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E.Dickson mentioned the following result by E.Zondadari in his book "History of theory of numbers vol.1"(Chap XVIII):

Consider the following 'function':

$$ \frac{\sin²(πx)}{(πx)²(1-x²)^2} \prod_{n=2}^\infty \frac{(πx)} {n\sin(πx/n)} $$

It's zero if |x|= prime and else otherwise .

How to prove the above identity ?

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  • $\begingroup$ Is $x$ real or complex? $\endgroup$
    – saulspatz
    Commented Jan 31, 2020 at 19:52
  • $\begingroup$ @saulspatz real $\endgroup$
    – bambi
    Commented Jan 31, 2020 at 19:54
  • $\begingroup$ I don't understand. If $x=4$ say, then the factor outside the product is $0$ so if the product converges, the value must be $0$. What am I missing? $\endgroup$
    – saulspatz
    Commented Jan 31, 2020 at 20:00
  • $\begingroup$ @saulspatz the doubt is mutual ; that's why ,earlier ,I added the image of the page of the book in the first place . But got downvotes saying don't add images! $\endgroup$
    – bambi
    Commented Jan 31, 2020 at 20:03
  • $\begingroup$ if n divides x we get a division by 0 under my interprwtation. but it still fails for primes then unless it's an empty product. $\endgroup$
    – user645636
    Commented Jan 31, 2020 at 22:30

1 Answer 1

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A copy of Zondadari's paper can be found here.

The key to understanding the stated result is an earlier one that the infinite product $$ P(x)=\prod_{n=1}^\infty \frac{\sin\frac{\pi x}{n}}{\frac{\pi x}{n}} $$ converges absolutely and uniformly to an analytic function whose zeros are precisely the non-zero integers, with multiplicities equal to the number of their positive divisors. By $\ \frac{\sin\frac{\pi x}{n}}{\frac{\pi x}{n}}\ $ Zondadari obviously here means the analytic function $\ \sum_\limits{i=0}^\infty \frac{(-1)^i}{(2i+1)!}\left(\frac{\pi x}{n}\right)^{2i}\ $, which assumes the value $1$ at $\ x=0\ $, and adopts the convention that an infinite product with only a finite number of zeroes and a tail that converges to a non-zero quantity is convergent.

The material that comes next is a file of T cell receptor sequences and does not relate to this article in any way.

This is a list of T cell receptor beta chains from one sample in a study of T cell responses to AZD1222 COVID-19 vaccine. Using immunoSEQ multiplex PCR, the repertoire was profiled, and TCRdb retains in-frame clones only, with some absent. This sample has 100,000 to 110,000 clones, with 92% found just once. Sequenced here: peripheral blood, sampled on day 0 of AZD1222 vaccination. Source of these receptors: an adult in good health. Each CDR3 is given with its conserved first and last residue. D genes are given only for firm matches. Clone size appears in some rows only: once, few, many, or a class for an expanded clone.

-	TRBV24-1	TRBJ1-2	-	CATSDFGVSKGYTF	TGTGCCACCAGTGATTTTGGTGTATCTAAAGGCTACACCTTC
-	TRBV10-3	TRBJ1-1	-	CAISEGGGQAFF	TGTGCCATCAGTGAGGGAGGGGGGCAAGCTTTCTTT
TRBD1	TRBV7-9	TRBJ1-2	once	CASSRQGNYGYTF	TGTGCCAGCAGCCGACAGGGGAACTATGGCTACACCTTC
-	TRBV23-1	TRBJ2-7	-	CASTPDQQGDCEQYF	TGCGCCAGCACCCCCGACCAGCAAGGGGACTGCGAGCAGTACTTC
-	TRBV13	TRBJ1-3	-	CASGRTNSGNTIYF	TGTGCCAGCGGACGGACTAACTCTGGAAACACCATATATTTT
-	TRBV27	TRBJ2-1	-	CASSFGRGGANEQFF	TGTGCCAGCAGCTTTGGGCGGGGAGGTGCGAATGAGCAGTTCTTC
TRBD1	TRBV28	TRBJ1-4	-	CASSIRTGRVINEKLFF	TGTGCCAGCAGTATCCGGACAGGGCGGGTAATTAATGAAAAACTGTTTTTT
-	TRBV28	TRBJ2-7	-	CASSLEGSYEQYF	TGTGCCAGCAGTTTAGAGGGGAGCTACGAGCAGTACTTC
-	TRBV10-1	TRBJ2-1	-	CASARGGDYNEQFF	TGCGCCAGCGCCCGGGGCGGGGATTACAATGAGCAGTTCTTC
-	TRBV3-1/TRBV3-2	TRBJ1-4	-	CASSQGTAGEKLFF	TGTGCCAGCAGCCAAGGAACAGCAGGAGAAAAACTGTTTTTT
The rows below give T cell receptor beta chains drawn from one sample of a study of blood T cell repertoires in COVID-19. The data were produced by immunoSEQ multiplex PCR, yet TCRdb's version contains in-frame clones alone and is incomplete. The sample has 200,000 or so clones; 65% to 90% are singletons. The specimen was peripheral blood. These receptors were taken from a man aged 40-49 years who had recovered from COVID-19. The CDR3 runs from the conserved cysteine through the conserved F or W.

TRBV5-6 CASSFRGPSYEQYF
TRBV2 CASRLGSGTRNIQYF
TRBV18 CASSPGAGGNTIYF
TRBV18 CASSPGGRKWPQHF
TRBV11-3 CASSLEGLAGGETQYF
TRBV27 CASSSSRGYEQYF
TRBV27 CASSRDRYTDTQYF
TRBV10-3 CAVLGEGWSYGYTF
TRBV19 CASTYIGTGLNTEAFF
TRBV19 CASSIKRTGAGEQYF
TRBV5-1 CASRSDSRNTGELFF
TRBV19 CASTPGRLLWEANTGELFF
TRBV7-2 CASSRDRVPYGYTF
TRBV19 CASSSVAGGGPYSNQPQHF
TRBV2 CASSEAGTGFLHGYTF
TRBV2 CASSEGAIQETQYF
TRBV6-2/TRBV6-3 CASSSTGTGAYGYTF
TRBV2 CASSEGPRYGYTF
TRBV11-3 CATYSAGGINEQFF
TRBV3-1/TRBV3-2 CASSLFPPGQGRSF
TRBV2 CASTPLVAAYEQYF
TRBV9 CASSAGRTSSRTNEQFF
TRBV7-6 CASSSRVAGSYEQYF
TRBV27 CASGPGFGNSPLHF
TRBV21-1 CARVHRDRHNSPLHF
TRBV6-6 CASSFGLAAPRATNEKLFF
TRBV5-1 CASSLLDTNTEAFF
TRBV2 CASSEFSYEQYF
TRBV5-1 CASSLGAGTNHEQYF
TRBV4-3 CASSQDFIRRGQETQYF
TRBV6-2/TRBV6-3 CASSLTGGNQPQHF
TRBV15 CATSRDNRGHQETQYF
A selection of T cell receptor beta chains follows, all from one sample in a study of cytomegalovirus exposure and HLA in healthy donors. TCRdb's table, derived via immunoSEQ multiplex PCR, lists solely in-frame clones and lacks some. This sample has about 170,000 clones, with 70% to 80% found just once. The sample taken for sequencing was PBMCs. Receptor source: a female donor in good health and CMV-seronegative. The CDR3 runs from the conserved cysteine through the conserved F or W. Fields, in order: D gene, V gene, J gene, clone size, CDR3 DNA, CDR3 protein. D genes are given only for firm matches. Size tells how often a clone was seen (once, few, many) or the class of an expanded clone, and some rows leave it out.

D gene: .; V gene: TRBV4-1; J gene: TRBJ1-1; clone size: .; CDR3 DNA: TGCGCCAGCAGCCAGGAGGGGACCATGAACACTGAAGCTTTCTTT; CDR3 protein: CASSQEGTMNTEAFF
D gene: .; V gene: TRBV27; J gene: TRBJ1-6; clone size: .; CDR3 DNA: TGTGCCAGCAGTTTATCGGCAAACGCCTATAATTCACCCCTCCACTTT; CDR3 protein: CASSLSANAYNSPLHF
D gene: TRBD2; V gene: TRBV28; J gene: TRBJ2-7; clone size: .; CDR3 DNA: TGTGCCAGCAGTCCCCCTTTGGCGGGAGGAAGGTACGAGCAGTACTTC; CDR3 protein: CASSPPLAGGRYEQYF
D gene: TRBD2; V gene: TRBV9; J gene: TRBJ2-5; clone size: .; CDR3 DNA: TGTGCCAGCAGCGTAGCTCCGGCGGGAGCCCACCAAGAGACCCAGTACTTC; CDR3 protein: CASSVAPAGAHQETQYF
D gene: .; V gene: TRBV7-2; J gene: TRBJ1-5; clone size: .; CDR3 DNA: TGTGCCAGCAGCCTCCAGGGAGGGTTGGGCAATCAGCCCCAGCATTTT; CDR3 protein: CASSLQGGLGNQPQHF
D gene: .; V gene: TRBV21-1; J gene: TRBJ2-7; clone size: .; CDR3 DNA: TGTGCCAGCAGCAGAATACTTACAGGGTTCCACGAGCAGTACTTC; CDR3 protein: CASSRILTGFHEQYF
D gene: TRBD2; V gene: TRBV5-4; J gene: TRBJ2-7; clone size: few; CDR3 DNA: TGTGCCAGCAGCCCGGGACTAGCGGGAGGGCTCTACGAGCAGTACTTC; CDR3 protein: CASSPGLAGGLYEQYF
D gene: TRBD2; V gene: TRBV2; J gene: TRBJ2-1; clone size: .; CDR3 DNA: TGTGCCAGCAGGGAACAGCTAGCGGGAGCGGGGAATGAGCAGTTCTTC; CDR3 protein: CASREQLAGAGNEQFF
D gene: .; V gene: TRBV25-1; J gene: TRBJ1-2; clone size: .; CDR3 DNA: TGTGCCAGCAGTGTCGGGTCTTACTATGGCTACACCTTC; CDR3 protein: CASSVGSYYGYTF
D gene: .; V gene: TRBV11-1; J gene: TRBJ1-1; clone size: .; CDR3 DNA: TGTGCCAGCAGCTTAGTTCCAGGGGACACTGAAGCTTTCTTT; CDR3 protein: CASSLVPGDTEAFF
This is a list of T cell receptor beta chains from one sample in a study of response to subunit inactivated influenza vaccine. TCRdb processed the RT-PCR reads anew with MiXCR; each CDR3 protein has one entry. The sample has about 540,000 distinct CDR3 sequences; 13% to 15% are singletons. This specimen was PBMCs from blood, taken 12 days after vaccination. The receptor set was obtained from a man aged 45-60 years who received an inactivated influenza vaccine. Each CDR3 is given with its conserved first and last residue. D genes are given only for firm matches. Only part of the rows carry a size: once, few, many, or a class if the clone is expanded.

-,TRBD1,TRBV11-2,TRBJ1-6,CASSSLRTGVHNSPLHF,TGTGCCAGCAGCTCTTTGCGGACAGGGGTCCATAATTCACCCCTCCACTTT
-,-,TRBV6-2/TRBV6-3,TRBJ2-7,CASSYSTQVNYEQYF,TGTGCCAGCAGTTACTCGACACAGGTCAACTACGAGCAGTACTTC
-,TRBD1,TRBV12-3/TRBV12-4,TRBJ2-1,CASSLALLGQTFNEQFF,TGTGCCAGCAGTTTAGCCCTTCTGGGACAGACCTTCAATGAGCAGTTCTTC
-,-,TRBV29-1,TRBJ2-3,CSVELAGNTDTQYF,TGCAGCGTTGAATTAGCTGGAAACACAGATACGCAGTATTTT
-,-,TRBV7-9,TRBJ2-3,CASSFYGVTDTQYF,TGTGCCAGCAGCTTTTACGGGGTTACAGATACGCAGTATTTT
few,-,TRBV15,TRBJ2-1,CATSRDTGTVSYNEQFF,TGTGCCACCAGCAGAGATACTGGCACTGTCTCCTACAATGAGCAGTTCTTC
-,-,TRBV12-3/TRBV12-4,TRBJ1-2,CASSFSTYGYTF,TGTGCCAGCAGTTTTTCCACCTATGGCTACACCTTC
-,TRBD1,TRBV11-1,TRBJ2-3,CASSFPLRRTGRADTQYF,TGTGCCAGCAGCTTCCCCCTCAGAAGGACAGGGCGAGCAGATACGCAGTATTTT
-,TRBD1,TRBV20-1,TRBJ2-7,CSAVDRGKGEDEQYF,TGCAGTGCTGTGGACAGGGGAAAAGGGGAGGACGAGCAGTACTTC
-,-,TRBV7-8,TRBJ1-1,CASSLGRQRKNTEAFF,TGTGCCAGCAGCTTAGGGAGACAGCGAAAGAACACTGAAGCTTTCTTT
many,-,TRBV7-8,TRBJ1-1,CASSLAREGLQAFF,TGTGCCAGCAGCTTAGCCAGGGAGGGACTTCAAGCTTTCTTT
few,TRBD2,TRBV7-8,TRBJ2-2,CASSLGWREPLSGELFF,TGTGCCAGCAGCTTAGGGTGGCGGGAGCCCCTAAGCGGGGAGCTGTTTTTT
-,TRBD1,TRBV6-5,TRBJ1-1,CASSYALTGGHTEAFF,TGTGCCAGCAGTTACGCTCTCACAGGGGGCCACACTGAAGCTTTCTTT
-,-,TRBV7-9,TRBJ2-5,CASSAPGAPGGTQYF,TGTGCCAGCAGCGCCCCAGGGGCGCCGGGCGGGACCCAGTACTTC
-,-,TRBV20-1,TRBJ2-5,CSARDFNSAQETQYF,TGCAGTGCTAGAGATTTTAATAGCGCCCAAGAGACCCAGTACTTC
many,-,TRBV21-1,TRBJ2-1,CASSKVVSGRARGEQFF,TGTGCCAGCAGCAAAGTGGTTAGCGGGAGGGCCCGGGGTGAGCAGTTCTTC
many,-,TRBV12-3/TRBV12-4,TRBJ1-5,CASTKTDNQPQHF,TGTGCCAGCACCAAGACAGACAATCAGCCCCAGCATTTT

Enumerating the zeros of this product, we have $\ \pm 1\ $, each of multiplicity $1$, primes (positive or negative), each of multiplicity $2$, and and composites, each of multiplicity $\ d\ $, where $\ d\ $ is the number of its positive divisors (equal to $\ \left(n_1+1\right) \left(n_2+1\right)\dots \left(n_r+1\right)\ $, where $\ p_1^{n_1}p_2^{n_2}\dots p_r^{n_r}\ $ is its prime decomposition).

Now the function $$ f(x) =\frac{\sin^3\pi x}{(\pi x)^3\left(1-x^2\right)^2} $$ has zeros of multiplicty $3$ at every integer, except $0$, where it has value $1$, and $\ \pm1\ $, where it has zeros of multiplicity $1$. Therefore, the function \begin{align} g(x)&= \frac{\sin^3\pi x}{(\pi x)^3\left(1-x^2\right)^2}\cdot\frac{1}{P(x)}\\ &= \frac{\sin^2\pi x}{(\pi x)^2\left(1-x^2\right)^2} \prod_{n=2}^\infty \frac{\pi x}{n\sin\frac{\pi x}{n}} \end{align} has zeros of multiplictity $1$ for prime $\ x\ $, a pole of multiplicity $\ d-3\ $ at any composite $\ x\ $ with $\ d\ $ positive divisors, and has a finite non-zero value at $\ x=0\ $ and $\ x=\pm1\ $.

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  • $\begingroup$ thank you for the answer . Also , I'm asking if the product could be twisted in such a way that it gives zero for primes and finite values for composite ? $\endgroup$
    – bambi
    Commented Feb 2, 2020 at 8:55
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    $\begingroup$ The function $\ \frac{g(x)}{g(x)+x}\ $ will vanish for prime $\ x\ $ and have value $1$ for composite $\ x\ $. $\endgroup$ Commented Feb 2, 2020 at 10:20
  • $\begingroup$ Is this a "good" test ?( Efficiency) $\endgroup$
    – bambi
    Commented Feb 2, 2020 at 11:16
  • $\begingroup$ @lonzaleggiera: I see, sorry, I hadn't reloaded; I've deleted the comment. $\endgroup$
    – joriki
    Commented Feb 2, 2020 at 11:40
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    $\begingroup$ I can't claim any expertise in tests for primality, but it looks to me that to distinguish whether an integer $\ x\ne\pm1, 0\ $ is a zero or a pole of $\ g(x)\ $ you would need to evaluate $\ \sin\frac{\pi x}{n}\ $ at least for $\ n= 2, 3,\dots,\left\lfloor\sqrt{|x|}\right\rfloor\ $, which would be even less efficient than using trial division as a test for primality. $\endgroup$ Commented Feb 2, 2020 at 23:13

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